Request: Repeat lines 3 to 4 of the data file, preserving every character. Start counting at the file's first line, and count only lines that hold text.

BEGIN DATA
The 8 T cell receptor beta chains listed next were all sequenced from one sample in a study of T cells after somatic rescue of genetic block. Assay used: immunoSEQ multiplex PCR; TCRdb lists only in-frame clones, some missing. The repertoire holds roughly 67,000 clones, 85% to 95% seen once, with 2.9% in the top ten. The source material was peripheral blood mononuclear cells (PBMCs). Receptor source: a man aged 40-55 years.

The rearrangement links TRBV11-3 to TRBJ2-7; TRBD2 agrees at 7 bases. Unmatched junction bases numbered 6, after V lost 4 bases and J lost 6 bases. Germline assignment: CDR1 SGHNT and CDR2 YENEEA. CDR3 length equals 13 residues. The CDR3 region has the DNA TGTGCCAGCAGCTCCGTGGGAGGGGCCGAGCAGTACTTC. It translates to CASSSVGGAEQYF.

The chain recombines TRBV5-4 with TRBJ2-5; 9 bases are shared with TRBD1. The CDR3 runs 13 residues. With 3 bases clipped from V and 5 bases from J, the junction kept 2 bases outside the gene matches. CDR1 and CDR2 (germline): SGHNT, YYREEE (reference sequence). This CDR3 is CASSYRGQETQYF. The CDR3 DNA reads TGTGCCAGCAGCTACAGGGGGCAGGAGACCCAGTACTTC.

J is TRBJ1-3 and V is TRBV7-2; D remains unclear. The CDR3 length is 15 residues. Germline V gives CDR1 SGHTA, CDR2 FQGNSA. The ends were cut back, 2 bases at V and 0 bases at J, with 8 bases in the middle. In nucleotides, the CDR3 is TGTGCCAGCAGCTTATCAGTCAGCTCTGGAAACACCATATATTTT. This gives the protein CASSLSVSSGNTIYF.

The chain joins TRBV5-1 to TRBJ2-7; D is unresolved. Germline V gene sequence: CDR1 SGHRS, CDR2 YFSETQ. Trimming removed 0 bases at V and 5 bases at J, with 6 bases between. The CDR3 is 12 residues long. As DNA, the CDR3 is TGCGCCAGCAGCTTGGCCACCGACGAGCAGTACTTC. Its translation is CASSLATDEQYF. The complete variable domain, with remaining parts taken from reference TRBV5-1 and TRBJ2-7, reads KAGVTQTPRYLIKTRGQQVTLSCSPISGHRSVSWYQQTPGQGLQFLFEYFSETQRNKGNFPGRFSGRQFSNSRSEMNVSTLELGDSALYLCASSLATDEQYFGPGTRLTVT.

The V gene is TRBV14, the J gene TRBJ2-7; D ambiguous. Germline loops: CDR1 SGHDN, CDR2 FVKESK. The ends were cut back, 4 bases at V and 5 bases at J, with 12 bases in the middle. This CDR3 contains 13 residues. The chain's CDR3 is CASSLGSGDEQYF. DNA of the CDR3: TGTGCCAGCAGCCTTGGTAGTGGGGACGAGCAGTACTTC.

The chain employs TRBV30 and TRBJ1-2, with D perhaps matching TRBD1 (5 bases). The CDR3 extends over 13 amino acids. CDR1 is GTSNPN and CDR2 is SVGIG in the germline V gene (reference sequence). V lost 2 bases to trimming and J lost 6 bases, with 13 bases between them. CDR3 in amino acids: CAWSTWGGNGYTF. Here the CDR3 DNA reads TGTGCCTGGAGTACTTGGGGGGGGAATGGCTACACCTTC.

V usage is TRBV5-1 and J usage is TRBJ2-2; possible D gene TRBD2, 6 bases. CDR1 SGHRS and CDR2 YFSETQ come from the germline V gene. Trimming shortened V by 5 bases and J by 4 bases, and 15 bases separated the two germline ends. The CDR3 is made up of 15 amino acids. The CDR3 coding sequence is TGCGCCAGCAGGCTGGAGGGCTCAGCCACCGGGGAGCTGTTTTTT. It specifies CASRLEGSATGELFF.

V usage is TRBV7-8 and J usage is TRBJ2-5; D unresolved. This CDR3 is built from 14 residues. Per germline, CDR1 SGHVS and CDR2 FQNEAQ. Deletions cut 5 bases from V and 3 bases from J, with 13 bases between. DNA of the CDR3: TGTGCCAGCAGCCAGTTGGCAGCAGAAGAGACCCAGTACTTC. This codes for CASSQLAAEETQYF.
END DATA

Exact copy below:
The chain recombines TRBV5-4 with TRBJ2-5; 9 bases are shared with TRBD1. The CDR3 runs 13 residues. With 3 bases clipped from V and 5 bases from J, the junction kept 2 bases outside the gene matches. CDR1 and CDR2 (germline): SGHNT, YYREEE (reference sequence). This CDR3 is CASSYRGQETQYF. The CDR3 DNA reads TGTGCCAGCAGCTACAGGGGGCAGGAGACCCAGTACTTC.

J is TRBJ1-3 and V is TRBV7-2; D remains unclear. The CDR3 length is 15 residues. Germline V gives CDR1 SGHTA, CDR2 FQGNSA. The ends were cut back, 2 bases at V and 0 bases at J, with 8 bases in the middle. In nucleotides, the CDR3 is TGTGCCAGCAGCTTATCAGTCAGCTCTGGAAACACCATATATTTT. This gives the protein CASSLSVSSGNTIYF.